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1616 saw the death of WS and M de C

On 23 April the International League of Antiquarian Booksellers will, for the second time, promote a worldwide series of “pop-up book fairs“. In 2015 this initiative, based around UNESCO’s World Book and Copyright Day, raised over 10,000€ to support child literacy in South Sudan (and helped generate publicity for old books, too); this year, they hope to do even better, and we wish them every success.

But why 23 April? ILAB themselves say “In 2016 World Book & Copyright Day will be the 400th anniversary of the death of both Shakespeare and Cervantes”. Both writers are of course the established poster boys for their respective countries’ literary traditions, so it’s quite a coincidence, isn’t it? Admittedly, UNESCO themselves are a little more guarded in their claim: on their website, their Director-General, Ms Irina Bokova, states that “William Shakespeare died on 23 April, 1616, preceded by only one day by Cervantes”. This is because 23 April is recorded as the date of Cervantes’ burial, rather than his death, and it is reasonable to assume that he actually expired a day or more beforehand. And yet… not even UNESCO tells the full story. That’s because England was still on the Julian calendar in 1616 (we didn’t get our act together and adopt the Gregorian one until 1752, amid widespread protests that time was being stolen from decent, God-fearing, law-abiding Brits). So Shakespeare actually died at least ten days after Cervantes, knocking any idea of global synergy fairly firmly on the head. (And his plays were not written by Francis Bacon, and Bacon didn’t write Don Quixote, either: although that has been suggested. “I know it’s true, I saw it on the Internet…”)

However… Cervantes and Shakespeare were both great writers, and they did die in the same year; so it wasn’t inappropriate for a couple of young Spanish writers, who wanted to stress the cultural links between England and Spain at a time of great political upheaval, to make the connection. (They didn’t mention 23 April, by the way.)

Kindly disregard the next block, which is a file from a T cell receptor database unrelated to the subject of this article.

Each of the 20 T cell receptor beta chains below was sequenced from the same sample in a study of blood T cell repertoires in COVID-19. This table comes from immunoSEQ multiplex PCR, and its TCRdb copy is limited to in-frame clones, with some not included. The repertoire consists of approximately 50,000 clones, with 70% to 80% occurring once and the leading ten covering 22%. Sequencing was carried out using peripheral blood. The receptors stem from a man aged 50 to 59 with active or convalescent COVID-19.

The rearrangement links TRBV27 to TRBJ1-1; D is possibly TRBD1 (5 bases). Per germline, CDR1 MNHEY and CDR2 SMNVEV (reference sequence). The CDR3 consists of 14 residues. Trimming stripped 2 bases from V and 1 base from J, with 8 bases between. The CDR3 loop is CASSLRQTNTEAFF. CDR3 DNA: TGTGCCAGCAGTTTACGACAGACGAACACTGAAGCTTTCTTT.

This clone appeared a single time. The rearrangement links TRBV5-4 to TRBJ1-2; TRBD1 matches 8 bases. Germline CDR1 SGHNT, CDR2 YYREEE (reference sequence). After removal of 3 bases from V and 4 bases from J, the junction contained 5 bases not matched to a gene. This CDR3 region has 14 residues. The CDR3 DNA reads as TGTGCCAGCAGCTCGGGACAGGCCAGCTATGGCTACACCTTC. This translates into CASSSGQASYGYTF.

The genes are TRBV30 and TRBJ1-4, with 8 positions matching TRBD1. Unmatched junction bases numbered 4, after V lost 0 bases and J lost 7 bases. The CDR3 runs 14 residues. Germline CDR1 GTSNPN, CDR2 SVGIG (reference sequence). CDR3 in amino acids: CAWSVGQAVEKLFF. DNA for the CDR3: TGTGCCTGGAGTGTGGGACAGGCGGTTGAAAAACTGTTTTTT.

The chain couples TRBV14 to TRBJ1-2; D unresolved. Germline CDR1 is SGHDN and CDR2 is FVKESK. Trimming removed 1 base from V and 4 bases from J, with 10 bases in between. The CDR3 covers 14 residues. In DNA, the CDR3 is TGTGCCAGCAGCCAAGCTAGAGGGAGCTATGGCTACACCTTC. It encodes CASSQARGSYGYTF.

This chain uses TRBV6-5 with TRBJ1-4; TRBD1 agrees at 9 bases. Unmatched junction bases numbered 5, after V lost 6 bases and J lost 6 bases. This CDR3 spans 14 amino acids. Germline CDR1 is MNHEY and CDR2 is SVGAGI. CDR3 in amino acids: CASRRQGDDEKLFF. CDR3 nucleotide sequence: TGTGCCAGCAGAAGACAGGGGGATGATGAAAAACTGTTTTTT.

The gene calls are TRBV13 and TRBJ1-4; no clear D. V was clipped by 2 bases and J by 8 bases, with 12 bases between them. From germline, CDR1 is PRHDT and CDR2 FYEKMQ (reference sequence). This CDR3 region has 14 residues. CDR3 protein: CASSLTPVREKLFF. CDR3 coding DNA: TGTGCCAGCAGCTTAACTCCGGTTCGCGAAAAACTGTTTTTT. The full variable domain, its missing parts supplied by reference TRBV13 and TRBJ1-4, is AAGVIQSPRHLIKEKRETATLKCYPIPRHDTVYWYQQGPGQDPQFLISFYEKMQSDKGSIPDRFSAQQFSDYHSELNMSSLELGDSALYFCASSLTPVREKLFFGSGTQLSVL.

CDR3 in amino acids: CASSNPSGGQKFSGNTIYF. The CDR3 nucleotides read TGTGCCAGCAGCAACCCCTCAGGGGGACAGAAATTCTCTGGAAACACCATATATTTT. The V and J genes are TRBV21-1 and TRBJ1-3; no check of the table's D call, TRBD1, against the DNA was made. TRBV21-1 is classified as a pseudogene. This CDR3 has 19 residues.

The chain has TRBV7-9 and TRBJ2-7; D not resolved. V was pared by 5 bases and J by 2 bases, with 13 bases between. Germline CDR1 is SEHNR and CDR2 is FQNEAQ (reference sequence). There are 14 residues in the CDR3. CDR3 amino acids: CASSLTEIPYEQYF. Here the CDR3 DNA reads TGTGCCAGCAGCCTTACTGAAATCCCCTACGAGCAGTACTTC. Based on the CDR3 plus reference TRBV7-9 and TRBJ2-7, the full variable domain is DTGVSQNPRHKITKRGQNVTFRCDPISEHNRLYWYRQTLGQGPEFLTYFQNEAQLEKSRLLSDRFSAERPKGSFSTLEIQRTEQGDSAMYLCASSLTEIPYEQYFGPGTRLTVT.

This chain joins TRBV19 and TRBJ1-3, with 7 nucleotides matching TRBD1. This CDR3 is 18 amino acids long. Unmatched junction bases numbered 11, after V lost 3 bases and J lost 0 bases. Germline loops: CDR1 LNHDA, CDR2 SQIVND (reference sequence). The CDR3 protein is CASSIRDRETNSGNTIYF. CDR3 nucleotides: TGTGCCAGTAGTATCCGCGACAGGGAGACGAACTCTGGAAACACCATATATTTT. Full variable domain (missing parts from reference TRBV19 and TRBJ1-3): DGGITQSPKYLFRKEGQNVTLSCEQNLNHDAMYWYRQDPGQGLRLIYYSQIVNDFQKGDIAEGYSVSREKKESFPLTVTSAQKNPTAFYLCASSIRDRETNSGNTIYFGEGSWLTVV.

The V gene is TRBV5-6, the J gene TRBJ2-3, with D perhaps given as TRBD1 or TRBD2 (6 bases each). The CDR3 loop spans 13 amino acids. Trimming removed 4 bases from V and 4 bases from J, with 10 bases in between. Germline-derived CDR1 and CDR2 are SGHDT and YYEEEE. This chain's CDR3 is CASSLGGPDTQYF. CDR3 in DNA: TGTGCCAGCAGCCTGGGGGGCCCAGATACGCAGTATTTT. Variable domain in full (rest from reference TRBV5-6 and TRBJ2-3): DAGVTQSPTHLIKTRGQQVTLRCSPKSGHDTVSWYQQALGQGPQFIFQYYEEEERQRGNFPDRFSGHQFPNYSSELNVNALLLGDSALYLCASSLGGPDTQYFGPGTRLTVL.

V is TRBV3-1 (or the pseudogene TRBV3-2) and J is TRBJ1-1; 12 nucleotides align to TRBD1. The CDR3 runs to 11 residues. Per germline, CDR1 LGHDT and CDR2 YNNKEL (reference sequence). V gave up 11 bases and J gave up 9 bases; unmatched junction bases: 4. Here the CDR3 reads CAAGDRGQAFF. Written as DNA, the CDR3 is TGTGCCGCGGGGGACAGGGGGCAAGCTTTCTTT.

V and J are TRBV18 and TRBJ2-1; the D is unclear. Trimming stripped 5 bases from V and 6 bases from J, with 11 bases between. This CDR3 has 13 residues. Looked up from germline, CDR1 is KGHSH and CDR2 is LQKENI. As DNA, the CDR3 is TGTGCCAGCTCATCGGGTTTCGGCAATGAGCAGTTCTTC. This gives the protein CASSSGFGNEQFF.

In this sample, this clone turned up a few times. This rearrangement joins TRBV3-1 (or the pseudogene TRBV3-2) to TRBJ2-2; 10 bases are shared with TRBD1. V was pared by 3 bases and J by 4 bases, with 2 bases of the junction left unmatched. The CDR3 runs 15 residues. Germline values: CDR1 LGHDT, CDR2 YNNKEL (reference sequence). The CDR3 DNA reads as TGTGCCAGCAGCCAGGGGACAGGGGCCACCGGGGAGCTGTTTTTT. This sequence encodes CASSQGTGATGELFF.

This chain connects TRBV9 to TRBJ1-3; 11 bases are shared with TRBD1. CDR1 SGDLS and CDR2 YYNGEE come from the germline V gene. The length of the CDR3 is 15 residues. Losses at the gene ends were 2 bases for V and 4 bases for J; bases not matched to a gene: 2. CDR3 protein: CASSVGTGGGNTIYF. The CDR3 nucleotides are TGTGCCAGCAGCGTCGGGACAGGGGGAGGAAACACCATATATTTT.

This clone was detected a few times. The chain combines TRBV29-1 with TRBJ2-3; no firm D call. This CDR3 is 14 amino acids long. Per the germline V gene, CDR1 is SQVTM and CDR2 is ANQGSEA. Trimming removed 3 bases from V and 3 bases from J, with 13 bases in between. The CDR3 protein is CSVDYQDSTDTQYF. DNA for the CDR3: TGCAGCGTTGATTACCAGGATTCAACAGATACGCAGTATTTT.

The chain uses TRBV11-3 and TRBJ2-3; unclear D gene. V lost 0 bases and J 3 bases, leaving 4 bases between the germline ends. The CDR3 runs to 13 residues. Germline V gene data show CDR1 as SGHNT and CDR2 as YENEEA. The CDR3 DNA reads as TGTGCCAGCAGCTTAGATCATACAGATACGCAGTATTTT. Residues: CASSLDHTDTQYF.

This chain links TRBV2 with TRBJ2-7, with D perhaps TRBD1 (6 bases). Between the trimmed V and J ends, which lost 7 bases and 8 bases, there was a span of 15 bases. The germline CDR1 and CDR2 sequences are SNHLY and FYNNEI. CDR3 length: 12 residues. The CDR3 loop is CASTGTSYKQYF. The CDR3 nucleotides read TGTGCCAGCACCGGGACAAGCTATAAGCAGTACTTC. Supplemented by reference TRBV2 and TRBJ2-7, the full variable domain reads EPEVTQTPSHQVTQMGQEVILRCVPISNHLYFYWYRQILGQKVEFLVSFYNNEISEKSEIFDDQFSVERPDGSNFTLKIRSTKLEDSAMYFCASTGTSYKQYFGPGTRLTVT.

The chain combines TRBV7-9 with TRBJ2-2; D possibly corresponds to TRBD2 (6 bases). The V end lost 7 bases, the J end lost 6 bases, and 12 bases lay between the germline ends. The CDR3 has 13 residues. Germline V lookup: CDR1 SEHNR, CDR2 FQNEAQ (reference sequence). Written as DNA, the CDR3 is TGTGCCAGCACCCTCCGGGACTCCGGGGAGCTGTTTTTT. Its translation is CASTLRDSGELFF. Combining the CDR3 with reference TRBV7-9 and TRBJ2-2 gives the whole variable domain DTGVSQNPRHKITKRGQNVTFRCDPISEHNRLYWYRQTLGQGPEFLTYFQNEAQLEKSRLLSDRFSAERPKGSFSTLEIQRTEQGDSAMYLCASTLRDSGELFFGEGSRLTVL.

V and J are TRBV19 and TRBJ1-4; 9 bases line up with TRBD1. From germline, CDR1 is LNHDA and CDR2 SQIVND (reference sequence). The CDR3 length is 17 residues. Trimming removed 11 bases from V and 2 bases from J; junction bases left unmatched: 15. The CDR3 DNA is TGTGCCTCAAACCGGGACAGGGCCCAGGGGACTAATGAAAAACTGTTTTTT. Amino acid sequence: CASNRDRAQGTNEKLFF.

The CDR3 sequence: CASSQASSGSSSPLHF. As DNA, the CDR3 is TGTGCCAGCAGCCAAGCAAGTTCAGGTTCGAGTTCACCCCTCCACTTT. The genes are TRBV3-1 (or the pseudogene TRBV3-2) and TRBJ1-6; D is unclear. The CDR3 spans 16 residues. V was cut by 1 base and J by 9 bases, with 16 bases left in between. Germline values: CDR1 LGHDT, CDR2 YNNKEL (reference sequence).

1.616 saw the death of W.S. and M. de C. [London : Concha Méndez and Manuel Altolaguirre, 1934-35.]

This extraordinary periodical, subtitled ‘English and Spanish Poetry’, was the creation of the modernist Andalusian poet Manuel Altolaguirre (1905-1959) and his wife Concha Méndez. It was published in London, in 1934-35, and ran to ten issues. Altolaguirre was in London on a government-funded university scholarship to study both English poetry and printing methods, and this handsome publication (quarto, silk-stitched, typically printed in four colours) was the result.

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The circulation is unknown, but it seems likely that only around two hundred copies were printed, and it is now rare, with Worldcat recording only copies at BL, Yale and (possibly an incomplete set) Northwestern. Even the 1981 reprint is very hard to find. It is also, from a literary and historical point of view, important: contributors included Rafael Alberti, T. S. Eliot and (in the first issue) Federico García Lorca, whose poem ‘Vals vienés’ [‘Viennese waltz’] appears here in a slightly different version from the one widely known today.

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Lorca’s Vals Vienés

Altolaguirre and Lorca knew each other well, and the former took over the latter’s travelling theatre company ‘La Barraca’ after Lorca’s murder in 1936. WS and M de C are, of course, Shakespeare and Cervantes, the most renowned of the writers from each of the countries whose poetic tradition was being celebrated. Neither writer seems to have shared the particular interests of either Méndez or Altolaguirre, but the coincidence of their dying in the same year evidently resonated with the young couple. And the magazine they produced remains as a testament to the turbulent era in which it was produced.

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A poem by Byron

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